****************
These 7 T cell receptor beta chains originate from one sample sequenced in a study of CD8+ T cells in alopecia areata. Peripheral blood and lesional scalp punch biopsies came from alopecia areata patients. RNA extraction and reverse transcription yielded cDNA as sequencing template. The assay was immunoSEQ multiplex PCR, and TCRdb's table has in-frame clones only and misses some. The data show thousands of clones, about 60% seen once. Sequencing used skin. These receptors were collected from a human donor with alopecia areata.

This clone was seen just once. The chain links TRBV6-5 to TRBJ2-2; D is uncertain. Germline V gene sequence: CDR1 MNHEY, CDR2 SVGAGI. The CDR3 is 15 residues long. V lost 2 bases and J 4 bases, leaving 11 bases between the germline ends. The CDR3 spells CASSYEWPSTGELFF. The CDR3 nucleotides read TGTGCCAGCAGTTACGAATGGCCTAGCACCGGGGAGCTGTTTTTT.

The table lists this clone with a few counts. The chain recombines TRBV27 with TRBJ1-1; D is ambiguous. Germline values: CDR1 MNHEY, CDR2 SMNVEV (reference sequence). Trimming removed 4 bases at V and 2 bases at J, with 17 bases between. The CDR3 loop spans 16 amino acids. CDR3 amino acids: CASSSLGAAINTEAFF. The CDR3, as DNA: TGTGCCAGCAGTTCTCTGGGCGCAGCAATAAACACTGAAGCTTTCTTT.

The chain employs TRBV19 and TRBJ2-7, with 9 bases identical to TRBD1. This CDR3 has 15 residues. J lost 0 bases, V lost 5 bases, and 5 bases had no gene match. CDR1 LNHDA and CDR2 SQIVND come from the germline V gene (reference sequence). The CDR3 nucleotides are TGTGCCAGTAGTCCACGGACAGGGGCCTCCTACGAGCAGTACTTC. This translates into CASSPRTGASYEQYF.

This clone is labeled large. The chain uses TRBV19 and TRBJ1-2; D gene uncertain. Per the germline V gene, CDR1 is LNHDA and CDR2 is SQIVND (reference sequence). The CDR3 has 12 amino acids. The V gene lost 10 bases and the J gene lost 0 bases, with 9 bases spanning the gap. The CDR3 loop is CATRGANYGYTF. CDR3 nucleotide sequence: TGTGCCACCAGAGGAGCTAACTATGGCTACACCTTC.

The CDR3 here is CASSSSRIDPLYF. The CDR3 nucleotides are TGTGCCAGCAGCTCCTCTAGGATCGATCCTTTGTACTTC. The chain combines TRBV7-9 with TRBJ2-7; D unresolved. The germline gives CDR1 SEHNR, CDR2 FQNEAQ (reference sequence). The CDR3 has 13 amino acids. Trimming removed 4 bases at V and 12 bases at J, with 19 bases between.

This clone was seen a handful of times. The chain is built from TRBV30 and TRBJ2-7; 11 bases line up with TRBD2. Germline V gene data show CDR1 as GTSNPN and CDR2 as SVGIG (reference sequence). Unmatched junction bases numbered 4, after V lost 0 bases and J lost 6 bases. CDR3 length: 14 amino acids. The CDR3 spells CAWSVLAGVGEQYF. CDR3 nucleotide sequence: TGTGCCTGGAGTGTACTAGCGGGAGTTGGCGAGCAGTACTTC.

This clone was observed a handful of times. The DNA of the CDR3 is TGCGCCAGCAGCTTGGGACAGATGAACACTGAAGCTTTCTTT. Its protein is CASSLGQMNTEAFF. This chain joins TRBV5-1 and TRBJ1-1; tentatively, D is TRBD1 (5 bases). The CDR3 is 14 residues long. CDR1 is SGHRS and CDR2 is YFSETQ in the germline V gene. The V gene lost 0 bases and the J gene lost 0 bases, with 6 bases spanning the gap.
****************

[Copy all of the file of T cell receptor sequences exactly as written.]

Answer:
These 7 T cell receptor beta chains originate from one sample sequenced in a study of CD8+ T cells in alopecia areata. Peripheral blood and lesional scalp punch biopsies came from alopecia areata patients. RNA extraction and reverse transcription yielded cDNA as sequencing template. The assay was immunoSEQ multiplex PCR, and TCRdb's table has in-frame clones only and misses some. The data show thousands of clones, about 60% seen once. Sequencing used skin. These receptors were collected from a human donor with alopecia areata.

This clone was seen just once. The chain links TRBV6-5 to TRBJ2-2; D is uncertain. Germline V gene sequence: CDR1 MNHEY, CDR2 SVGAGI. The CDR3 is 15 residues long. V lost 2 bases and J 4 bases, leaving 11 bases between the germline ends. The CDR3 spells CASSYEWPSTGELFF. The CDR3 nucleotides read TGTGCCAGCAGTTACGAATGGCCTAGCACCGGGGAGCTGTTTTTT.

The table lists this clone with a few counts. The chain recombines TRBV27 with TRBJ1-1; D is ambiguous. Germline values: CDR1 MNHEY, CDR2 SMNVEV (reference sequence). Trimming removed 4 bases at V and 2 bases at J, with 17 bases between. The CDR3 loop spans 16 amino acids. CDR3 amino acids: CASSSLGAAINTEAFF. The CDR3, as DNA: TGTGCCAGCAGTTCTCTGGGCGCAGCAATAAACACTGAAGCTTTCTTT.

The chain employs TRBV19 and TRBJ2-7, with 9 bases identical to TRBD1. This CDR3 has 15 residues. J lost 0 bases, V lost 5 bases, and 5 bases had no gene match. CDR1 LNHDA and CDR2 SQIVND come from the germline V gene (reference sequence). The CDR3 nucleotides are TGTGCCAGTAGTCCACGGACAGGGGCCTCCTACGAGCAGTACTTC. This translates into CASSPRTGASYEQYF.

This clone is labeled large. The chain uses TRBV19 and TRBJ1-2; D gene uncertain. Per the germline V gene, CDR1 is LNHDA and CDR2 is SQIVND (reference sequence). The CDR3 has 12 amino acids. The V gene lost 10 bases and the J gene lost 0 bases, with 9 bases spanning the gap. The CDR3 loop is CATRGANYGYTF. CDR3 nucleotide sequence: TGTGCCACCAGAGGAGCTAACTATGGCTACACCTTC.

The CDR3 here is CASSSSRIDPLYF. The CDR3 nucleotides are TGTGCCAGCAGCTCCTCTAGGATCGATCCTTTGTACTTC. The chain combines TRBV7-9 with TRBJ2-7; D unresolved. The germline gives CDR1 SEHNR, CDR2 FQNEAQ (reference sequence). The CDR3 has 13 amino acids. Trimming removed 4 bases at V and 12 bases at J, with 19 bases between.

This clone was seen a handful of times. The chain is built from TRBV30 and TRBJ2-7; 11 bases line up with TRBD2. Germline V gene data show CDR1 as GTSNPN and CDR2 as SVGIG (reference sequence). Unmatched junction bases numbered 4, after V lost 0 bases and J lost 6 bases. CDR3 length: 14 amino acids. The CDR3 spells CAWSVLAGVGEQYF. CDR3 nucleotide sequence: TGTGCCTGGAGTGTACTAGCGGGAGTTGGCGAGCAGTACTTC.

This clone was observed a handful of times. The DNA of the CDR3 is TGCGCCAGCAGCTTGGGACAGATGAACACTGAAGCTTTCTTT. Its protein is CASSLGQMNTEAFF. This chain joins TRBV5-1 and TRBJ1-1; tentatively, D is TRBD1 (5 bases). The CDR3 is 14 residues long. CDR1 is SGHRS and CDR2 is YFSETQ in the germline V gene. The V gene lost 0 bases and the J gene lost 0 bases, with 6 bases spanning the gap.